Matthew 28:16-20

The Great Commission

16 Then the eleven disciples went to Galilee, to the mountain where Jesus had told them to go. 17 When they saw him, they worshiped him; but some doubted.

Matthew is the only gospel writer who tells us of this particular appearance of Jesus to the Eleven. Jesus had more disciples than just the apostles, and he did appear to disciples who were not apostles, such as the two men on the road to Emmaus (Luke 24:13-32, blog). But this appears to have been a private meeting with the apostles only. Jesus had told them to meet him at this specific place, on a mountain in Galilee. I suspect that this was a place that Jesus and his disciples had gone often during his ministry, a familiar place where he had taught them. He wanted them to come back to this specific place to teach them this vital lesson, this principal command to his new church which they were to lead.

Much of this final passage in Matthew is dedicated to establishing that Jesus is God, starting with the fact that they worshiped him. As he had done before, Jesus accepted their worship. No mere prophet or holy man would accept the worship of men. Even angels will not accept the worship of humans. Only God is worthy of our worship.

Since Matthew often condensed events for his gospel, and sometimes did not place events in chronological order, I think verse 17 must be a reference to Jesus’ first appearance to his disciples in Luke 24:36-49 (blog) and John 20:19-29, where the disciples at first thought Jesus was a ghost until he let them touch his wounds and he ate in front of them. Thomas comes to mind when I read the phrase some doubted, but except for John, all of them were slow to believe at first. John saw and believed at the empty tomb (John 20:8). Luke and John both indicate that the Eleven were convinced of Jesus’ resurrection at that first meeting, so I think that must be what Matthew is referring to in verse 17. There were no doubters left among the apostles by the time they met Jesus in Galilee.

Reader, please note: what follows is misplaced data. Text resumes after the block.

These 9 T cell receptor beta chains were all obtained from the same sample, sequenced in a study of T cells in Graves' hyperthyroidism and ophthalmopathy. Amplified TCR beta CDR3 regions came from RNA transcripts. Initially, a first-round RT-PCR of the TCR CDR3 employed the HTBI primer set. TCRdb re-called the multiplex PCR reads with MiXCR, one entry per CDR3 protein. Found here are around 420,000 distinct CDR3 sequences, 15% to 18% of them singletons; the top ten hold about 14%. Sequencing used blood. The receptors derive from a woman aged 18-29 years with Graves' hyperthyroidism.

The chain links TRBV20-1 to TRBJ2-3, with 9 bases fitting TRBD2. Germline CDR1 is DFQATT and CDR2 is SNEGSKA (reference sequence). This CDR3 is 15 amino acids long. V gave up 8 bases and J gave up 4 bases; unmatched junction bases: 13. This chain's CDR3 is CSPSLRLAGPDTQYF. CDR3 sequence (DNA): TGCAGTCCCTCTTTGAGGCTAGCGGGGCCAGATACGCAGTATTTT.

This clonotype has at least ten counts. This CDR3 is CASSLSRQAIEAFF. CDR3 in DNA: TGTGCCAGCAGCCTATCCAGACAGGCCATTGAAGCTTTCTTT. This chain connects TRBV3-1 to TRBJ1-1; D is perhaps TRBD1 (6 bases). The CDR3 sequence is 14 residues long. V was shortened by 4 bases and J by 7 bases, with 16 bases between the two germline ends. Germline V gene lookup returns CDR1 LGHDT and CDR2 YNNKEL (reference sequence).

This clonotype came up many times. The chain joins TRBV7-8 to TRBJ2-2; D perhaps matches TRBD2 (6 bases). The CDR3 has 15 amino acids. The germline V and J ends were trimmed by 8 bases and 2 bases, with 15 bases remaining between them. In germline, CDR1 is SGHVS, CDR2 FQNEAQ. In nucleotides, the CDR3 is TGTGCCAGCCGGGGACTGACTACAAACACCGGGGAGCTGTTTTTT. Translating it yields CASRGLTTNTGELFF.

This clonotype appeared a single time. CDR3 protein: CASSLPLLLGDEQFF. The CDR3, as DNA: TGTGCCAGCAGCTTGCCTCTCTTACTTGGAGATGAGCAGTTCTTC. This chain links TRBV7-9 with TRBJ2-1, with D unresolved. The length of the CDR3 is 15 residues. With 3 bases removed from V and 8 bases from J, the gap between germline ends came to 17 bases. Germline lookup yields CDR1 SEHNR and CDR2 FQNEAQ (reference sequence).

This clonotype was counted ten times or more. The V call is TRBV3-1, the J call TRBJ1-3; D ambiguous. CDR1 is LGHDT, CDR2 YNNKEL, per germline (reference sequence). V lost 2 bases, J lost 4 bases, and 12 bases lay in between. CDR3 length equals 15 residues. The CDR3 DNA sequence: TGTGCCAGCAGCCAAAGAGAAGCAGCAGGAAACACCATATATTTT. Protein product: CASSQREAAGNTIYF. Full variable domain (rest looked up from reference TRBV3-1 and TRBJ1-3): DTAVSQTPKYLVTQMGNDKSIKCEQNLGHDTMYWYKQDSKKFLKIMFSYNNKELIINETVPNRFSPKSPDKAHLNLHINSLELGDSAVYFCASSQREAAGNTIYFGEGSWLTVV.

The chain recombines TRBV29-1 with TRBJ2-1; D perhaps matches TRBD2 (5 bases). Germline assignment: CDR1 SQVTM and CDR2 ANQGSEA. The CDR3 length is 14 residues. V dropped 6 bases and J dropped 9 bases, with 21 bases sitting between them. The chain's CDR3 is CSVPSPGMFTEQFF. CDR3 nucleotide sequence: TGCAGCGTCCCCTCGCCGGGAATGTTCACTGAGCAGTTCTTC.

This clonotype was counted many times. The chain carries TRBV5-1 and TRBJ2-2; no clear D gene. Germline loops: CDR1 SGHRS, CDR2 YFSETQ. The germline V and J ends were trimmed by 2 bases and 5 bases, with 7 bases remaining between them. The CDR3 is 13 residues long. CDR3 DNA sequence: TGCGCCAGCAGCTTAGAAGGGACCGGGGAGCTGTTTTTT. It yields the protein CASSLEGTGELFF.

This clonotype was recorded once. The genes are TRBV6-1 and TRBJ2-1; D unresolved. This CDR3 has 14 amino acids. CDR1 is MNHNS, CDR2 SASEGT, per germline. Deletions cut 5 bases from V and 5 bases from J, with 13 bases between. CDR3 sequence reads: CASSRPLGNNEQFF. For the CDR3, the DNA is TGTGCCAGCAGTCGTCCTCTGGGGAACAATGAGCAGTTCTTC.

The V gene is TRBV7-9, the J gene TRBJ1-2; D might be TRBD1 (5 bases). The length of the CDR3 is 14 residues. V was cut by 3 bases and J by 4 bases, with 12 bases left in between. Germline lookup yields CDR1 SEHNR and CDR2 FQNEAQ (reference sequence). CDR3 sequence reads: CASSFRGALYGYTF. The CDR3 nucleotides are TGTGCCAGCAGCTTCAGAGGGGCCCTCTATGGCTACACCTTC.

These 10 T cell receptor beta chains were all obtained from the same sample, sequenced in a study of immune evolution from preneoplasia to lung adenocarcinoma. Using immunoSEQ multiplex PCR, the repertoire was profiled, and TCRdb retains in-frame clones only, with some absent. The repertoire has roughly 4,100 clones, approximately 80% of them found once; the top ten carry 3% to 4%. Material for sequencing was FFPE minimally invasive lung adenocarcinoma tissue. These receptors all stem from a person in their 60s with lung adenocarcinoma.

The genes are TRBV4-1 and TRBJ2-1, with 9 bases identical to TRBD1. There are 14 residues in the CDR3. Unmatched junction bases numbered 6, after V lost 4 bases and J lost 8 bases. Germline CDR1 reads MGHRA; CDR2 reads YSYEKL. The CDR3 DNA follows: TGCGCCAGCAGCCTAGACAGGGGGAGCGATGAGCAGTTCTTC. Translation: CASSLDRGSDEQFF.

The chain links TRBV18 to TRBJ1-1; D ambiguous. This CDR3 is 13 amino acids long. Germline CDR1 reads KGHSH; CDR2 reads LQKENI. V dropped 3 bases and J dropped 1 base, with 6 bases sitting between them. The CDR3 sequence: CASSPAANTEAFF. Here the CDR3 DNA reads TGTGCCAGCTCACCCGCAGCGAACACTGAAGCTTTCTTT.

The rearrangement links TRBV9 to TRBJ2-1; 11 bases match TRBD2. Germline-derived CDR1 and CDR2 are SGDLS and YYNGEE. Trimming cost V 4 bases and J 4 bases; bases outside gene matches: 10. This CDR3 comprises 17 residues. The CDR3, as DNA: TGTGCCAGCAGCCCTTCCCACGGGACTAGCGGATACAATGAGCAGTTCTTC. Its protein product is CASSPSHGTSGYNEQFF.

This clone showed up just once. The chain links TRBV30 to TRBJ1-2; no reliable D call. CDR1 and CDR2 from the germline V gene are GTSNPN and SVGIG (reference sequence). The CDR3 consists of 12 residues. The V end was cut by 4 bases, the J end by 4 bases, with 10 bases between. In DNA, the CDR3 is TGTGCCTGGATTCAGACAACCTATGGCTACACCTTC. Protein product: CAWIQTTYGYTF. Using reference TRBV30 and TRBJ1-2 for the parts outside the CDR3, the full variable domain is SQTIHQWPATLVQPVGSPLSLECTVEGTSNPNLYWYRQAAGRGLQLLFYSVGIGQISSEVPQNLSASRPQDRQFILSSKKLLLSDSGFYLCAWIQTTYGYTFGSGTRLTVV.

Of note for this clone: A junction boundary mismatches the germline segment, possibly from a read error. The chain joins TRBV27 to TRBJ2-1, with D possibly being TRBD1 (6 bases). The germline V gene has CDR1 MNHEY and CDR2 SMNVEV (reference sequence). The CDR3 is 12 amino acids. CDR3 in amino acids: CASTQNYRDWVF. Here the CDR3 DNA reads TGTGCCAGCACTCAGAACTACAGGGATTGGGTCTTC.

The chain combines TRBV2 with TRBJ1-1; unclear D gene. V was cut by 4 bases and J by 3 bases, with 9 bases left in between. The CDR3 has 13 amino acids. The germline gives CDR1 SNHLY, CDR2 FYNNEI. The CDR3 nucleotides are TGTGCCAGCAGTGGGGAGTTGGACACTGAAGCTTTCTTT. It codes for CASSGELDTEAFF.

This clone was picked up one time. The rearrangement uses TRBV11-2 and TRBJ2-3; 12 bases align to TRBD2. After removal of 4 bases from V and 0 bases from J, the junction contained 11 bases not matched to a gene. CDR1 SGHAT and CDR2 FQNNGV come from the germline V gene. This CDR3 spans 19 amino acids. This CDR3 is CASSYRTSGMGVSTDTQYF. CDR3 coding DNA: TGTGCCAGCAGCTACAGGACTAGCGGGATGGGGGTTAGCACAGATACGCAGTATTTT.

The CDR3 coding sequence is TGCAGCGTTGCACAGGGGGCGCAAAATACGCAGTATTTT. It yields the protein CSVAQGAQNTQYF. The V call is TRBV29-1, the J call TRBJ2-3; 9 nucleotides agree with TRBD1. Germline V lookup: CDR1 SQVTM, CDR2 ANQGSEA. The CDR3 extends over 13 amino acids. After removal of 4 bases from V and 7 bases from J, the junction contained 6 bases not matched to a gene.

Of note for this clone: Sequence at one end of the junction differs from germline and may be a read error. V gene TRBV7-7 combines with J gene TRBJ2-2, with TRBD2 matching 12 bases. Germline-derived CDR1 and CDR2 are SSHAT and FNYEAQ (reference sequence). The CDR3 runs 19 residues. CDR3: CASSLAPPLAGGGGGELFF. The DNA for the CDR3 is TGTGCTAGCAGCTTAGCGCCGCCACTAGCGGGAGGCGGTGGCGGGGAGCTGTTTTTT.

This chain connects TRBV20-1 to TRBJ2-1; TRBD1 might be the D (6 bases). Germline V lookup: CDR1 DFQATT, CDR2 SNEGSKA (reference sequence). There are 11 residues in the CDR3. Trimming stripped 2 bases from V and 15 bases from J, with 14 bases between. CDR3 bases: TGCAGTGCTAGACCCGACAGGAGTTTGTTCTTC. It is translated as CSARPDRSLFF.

18 Then Jesus came to them and said, “All authority in heaven and on earth has been given to me. 19 Therefore go and make disciples of all nations, baptizing them in the name of the Father and of the Son and of the Holy Spirit, 20 and teaching them to obey everything I have commanded you. And surely I am with you always, to the very end of the age.”

Matthew’s gospel is the only one that has a reliable account of the Great Commission. It also appears in Mark 16:15, but Mark 16:9-20 is not found in most reliable early manuscripts. It seems that the last part of Mark’s gospel was lost or destroyed somehow, and that the last eleven verses of Mark in our Bible were added later by taking material from the other gospels. So I didn’t comment on that passage in my post on Mark 16. But we need not fear that Jesus didn’t really give this Great Commission, because Matthew reliably records it here.